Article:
Use this search box to find articles that have run in our newspapers over the last several years.

Scott asks for community's help in solving third murder of the year

Date: 10/13/2009

By G. Michael Dobbs

Managing Editor

HOLYOKE -- Police Chief Anthony Scott is hoping the public will share information with police to helps solve the city's third murder this year.

On Oct. 7, police found Raymond Diaz Jr. of Springfield at 550 South Bridge St. He had been shot approximately eight times.

Preliminary information indicated that Diaz had been lured to the location as part of a drug transaction.

Diaz had been arraigned 13 times in Springfield, Holyoke and Northampton District Courts on charges that included possession with intent to distribute phencyclidine; operating a car with a suspended license; possession of a controlled substance near a school; illegal possession of electronic weapon -- a stun gun; illegal possession of a dangerous weapon -- a hand gun; assault with a dangerous weapon -- a hand gun; breaking and entering; and larceny from a building.

The Holyoke Police Department and the state police are investigating the homicide jointly.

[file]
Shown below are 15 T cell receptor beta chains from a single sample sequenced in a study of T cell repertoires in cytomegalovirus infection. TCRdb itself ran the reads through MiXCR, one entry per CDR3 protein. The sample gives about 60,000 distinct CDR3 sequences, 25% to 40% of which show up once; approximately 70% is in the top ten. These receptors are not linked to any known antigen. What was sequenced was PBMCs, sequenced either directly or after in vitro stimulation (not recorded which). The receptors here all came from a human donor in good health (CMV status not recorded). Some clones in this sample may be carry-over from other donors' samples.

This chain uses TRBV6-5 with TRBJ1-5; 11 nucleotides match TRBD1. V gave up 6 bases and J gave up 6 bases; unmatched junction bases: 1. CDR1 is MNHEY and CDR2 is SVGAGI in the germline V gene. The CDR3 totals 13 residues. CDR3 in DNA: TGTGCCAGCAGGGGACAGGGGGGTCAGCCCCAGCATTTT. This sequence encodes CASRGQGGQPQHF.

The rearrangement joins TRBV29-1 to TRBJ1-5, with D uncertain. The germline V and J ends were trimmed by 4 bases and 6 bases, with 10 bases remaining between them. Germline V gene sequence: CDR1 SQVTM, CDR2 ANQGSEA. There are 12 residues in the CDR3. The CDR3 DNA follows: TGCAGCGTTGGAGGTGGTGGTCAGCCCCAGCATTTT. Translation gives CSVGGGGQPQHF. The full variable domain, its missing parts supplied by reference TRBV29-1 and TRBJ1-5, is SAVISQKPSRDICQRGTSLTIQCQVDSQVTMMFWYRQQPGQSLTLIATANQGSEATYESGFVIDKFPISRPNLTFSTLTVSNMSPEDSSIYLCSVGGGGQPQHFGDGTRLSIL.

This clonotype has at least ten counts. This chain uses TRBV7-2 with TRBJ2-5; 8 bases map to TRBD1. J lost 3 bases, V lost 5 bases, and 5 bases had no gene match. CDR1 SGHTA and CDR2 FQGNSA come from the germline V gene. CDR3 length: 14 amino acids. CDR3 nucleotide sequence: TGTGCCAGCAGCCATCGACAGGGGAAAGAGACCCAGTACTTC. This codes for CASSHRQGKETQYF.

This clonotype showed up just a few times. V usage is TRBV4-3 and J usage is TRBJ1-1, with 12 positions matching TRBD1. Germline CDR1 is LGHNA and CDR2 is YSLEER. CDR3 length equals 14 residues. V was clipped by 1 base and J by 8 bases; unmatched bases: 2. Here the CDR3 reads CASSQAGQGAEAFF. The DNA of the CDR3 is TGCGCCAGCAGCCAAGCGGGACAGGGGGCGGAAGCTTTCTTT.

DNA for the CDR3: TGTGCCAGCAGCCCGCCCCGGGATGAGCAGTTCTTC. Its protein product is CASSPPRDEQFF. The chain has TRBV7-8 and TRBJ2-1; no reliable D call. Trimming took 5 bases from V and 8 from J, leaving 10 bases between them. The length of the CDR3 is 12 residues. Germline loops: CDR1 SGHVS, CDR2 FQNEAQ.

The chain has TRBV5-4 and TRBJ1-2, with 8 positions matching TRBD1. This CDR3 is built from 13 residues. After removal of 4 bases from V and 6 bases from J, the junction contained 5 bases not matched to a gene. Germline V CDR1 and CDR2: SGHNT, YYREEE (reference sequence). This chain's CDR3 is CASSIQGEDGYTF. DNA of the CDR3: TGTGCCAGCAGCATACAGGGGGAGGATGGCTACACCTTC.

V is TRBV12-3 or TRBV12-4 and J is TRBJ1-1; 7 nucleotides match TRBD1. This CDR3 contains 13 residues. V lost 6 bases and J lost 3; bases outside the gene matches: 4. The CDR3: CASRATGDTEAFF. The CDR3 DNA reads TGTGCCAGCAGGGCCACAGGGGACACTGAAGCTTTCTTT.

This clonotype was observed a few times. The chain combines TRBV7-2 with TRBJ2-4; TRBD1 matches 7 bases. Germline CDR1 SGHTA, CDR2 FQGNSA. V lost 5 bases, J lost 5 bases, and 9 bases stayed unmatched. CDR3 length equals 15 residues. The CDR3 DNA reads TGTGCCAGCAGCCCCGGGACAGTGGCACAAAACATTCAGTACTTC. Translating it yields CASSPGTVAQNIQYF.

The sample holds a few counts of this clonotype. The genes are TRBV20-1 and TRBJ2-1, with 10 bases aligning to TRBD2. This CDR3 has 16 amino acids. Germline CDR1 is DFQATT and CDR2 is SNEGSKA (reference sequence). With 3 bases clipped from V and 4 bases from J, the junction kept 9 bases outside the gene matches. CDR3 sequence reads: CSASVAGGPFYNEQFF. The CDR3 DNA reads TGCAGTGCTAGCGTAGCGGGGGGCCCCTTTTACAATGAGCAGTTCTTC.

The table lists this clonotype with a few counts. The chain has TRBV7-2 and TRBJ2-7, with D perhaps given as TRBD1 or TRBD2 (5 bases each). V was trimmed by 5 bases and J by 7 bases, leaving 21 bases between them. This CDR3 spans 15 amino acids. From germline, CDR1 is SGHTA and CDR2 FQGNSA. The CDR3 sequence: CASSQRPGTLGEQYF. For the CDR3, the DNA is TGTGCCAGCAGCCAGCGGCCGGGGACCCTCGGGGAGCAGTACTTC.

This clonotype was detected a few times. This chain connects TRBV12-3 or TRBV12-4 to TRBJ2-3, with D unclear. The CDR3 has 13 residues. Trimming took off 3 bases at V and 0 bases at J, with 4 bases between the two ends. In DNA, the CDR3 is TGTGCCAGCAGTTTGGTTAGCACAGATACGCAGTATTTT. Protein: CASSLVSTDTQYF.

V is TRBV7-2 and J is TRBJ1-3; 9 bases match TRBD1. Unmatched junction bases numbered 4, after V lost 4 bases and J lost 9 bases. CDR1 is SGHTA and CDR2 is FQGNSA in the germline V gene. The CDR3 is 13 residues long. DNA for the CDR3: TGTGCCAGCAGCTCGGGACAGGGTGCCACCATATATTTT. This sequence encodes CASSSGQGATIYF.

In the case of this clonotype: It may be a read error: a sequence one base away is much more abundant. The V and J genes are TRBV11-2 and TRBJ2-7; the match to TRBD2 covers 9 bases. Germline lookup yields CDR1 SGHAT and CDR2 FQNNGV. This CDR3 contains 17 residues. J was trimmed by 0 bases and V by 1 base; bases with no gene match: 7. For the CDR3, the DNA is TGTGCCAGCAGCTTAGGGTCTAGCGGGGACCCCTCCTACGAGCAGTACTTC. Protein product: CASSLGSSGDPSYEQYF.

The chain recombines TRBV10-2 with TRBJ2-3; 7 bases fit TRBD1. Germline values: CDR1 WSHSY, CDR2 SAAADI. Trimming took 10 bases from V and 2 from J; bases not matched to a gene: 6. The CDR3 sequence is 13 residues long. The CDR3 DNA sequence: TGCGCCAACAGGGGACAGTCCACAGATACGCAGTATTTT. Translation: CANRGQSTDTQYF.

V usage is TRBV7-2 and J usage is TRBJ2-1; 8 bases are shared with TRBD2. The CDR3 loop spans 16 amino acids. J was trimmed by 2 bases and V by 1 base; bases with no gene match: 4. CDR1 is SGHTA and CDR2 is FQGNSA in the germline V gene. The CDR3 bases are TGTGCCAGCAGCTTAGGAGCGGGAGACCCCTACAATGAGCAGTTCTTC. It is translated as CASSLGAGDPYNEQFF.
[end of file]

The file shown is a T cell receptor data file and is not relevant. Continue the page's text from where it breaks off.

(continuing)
"Unfortunately this is the city's third homicide of the year and we are working diligently to identify the perpetrator or perpetrators. We have video evidence that there were 25 to 50 people in the street where the shooting occurred an everyone we interviewed so far reported they did not see anything," Scott said.

Scott recommended that people with information use the Text-A-Tip service. Text-A-Tip allows residents to share information completely anon-ymously. If residents in Holyoke see something suspicious they can text to 274637. Starting a message with the world "solve," they can then send their information.

The text message goes to a server in Canada, which then encrypts it so it is completely anonymous. The Hampden County Sheriff's Department takes the encrypted message and sends it to the proper law enforcement unit. The Sheriff's Department personnel can conduct a two-way message with the resident, who remains anonymous, before it sends it to the participating departments. That department only sees the encrypted alias assigned to the message.

"We are asking the residents to please help us to help them to remove these criminals from their neighborhood," Scott said.